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The Friday Society
Adrienne Kress
Dial Books, 448 pages

The Friday Society
Adrienne Kress
Adrienne Kress is a writer and actress born and raised in Toronto, Canada. She majored in Drama at the age of 11 at the Claude Watson School for the Arts, and continued to follow this path through post-secondary school, graduating summa cum laude from the University of Toronto with an honours BA in theatre. She then moved to London England to study at the London Academy of Music and Dramatic Arts and stayed for three years, acting in a variety of productions. Upon her return to Canada, she joined the Tempest Theatre Group, a Shakespearean theatre company.

Adrienne Kress Website
ISFDB Bibliography
SF Site Review: The Friday Society

Past Feature Reviews
A review by Michael M Jones

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A steampunk-style inventor, a magician's assistant, and a samurai team up to fight evil in the Victorian era. The twist: they're all teenage girls. Cora helps the eccentric Lord White with his work, while developing her own gadgets, which explode as often as they succeed. Nellie is the flamboyant helper to the Magician, aka the Great Raheem. An ex-burlesque dancer Nellie uses her looks and quick reflexes to distract and bedazzle. Michiko is a stranger in a strange land, the reluctant helper to the repugnant Callum, a renowned fighting instructor with a sordid personal life. She despises her "master" but doesn't have the resources to make it in England without him.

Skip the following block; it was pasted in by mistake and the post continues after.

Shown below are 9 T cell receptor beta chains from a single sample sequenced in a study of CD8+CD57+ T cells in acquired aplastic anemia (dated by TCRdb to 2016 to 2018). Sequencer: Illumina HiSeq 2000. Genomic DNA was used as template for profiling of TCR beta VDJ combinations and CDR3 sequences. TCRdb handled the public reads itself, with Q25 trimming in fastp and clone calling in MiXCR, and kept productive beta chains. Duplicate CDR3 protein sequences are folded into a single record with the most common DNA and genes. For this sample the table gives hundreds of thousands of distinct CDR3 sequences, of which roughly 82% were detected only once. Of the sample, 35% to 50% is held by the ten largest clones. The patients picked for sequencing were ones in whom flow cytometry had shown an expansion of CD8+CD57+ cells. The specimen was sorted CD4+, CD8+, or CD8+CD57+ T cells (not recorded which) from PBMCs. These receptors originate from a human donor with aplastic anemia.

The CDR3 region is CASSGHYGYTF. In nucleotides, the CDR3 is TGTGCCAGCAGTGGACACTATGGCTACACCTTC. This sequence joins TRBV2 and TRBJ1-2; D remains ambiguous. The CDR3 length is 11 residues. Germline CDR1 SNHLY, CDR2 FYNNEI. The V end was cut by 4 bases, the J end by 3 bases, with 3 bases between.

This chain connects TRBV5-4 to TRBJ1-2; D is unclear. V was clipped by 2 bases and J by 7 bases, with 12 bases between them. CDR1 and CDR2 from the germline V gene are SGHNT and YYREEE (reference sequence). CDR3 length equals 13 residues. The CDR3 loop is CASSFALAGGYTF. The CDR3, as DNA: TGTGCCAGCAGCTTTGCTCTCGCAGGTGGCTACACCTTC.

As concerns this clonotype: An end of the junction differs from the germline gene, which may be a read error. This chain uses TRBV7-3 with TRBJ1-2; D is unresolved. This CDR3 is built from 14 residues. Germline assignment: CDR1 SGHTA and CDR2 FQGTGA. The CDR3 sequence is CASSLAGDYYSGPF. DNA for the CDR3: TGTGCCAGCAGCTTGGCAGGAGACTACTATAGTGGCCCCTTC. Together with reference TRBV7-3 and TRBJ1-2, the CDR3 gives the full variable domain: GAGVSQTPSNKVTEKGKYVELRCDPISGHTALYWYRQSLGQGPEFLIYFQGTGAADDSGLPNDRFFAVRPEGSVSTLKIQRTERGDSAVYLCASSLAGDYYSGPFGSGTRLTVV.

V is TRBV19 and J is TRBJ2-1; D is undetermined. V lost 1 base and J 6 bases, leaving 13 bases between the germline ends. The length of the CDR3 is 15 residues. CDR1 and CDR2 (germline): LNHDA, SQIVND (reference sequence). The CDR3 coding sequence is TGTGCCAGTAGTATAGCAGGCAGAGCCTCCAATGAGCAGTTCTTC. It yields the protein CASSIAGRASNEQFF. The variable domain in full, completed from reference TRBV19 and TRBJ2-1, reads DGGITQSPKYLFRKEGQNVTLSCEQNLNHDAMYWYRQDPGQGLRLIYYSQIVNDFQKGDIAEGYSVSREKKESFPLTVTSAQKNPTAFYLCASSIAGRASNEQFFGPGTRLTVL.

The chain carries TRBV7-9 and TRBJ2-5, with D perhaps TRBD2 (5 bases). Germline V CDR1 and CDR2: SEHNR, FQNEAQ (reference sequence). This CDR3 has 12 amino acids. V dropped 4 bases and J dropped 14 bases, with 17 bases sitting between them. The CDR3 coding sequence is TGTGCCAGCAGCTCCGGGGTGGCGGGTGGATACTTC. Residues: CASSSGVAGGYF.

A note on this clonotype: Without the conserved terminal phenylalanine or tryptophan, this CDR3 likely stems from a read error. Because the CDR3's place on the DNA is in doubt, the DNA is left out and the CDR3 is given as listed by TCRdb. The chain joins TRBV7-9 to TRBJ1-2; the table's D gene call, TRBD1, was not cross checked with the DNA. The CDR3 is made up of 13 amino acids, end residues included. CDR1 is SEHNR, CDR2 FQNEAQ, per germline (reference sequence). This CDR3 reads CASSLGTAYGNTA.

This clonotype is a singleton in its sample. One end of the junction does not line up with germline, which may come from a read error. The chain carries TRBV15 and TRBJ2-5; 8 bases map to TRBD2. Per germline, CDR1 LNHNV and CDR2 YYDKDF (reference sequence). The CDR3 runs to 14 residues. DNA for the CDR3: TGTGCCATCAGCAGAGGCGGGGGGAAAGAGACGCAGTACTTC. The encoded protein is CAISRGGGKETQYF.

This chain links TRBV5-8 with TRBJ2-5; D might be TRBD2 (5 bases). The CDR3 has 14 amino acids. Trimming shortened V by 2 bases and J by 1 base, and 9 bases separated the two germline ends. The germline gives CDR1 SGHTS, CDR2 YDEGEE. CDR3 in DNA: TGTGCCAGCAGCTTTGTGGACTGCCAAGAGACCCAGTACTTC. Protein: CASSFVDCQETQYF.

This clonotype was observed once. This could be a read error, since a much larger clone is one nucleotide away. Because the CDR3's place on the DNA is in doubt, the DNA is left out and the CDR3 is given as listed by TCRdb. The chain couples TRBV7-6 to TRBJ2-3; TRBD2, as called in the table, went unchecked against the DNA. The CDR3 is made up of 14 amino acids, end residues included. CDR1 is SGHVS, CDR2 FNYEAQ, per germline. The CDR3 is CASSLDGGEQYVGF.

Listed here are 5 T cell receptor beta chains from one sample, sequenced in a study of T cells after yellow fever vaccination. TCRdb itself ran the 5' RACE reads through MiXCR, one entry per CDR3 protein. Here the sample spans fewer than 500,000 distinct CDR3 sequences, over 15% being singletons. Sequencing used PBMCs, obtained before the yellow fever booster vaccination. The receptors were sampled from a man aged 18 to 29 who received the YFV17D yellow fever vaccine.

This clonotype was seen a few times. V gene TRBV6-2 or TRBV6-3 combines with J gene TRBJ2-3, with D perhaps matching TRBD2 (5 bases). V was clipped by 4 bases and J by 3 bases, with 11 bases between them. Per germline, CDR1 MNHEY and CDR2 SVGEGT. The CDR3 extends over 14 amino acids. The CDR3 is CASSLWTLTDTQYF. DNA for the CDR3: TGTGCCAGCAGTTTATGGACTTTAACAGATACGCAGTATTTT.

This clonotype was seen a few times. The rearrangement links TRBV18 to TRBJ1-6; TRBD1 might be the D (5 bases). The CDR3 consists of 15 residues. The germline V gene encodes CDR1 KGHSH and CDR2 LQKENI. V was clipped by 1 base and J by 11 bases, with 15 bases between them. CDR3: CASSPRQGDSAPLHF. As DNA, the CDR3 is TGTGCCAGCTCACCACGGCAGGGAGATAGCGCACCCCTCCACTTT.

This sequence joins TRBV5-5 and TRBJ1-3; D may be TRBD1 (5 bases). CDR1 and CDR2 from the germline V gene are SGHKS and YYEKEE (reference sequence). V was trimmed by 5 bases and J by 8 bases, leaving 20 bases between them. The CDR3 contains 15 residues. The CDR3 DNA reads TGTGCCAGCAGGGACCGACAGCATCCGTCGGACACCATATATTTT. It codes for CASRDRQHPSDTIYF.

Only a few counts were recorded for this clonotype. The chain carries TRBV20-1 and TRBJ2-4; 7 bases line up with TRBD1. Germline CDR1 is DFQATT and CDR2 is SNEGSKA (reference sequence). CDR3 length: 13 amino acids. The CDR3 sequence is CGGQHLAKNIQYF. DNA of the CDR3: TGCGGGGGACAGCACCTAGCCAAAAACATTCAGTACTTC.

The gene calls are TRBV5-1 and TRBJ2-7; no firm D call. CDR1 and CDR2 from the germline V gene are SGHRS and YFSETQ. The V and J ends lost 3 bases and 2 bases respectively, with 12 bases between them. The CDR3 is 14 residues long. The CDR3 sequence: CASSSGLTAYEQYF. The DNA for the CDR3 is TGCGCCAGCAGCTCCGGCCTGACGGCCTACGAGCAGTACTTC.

A series of chance encounters bring the three young women together. Despite very different upbringings and occupations, social statuses and beliefs, they become allies and even friends. Which is good, because in these strange times, everyone needs friends. Dead bodies and mysterious robberies all hint at something sinister going on behind the scenes, and the three girls are determined to get to the heart of the matter. Grave robbers, glowing mechanical birds, a secret organization called the Society of Heroes -- there's no shortage of weirdness.

It all comes to a head when an evil genius puts the city of London in danger, using fantastic science to hold it ransom. Only our heroines can follow the various threads of the case back to their source, in order to unmask the mastermind(s) and thwart the dastardly scheme once and for all. Can a scientist, an entertainer, and a samurai save the day?

The Friday Society was a very tricky book to think of in terms of review. It's both simple and complex, straight-forward and full of layers, astounding innocent and rather problematic.

On the one hand, you have a rousing adventure, a fairly light-hearted romp through the weirdness of Victorian London (which seems to get increasingly fanciful and weirder as it recedes into the depths of history). Three smart, capable, courageous, talented young women banding together to right wrongs and find their own sense of empowerment in an era which wasn't exactly known for female agency and empowerment. Or, as Cora puts it, "We can help one another. We can protect one another. Like we've already been doing... Together, we're unbeatable. Apart, we're just... assistants to men in London society. In other words, nobodies."

Three admirable, sympathetic heroines, kicking ass and taking names. A steampunk gadgeteer, a magician's assistant, and a martial artist with a katana. On the surface, these are all awesome things, and good role models. The sort of protagonists which appeal to a wide audience.

But something strange did strike me as I examined this story in more depth. As mentioned above, all three of our heroes are situated with respect to their assorted male masters. While Cora and Nellie have good, even paternal relationships with Lord White and the Magician, Michiko's relationship with Callum is one of abuse, disrespect, and resentment.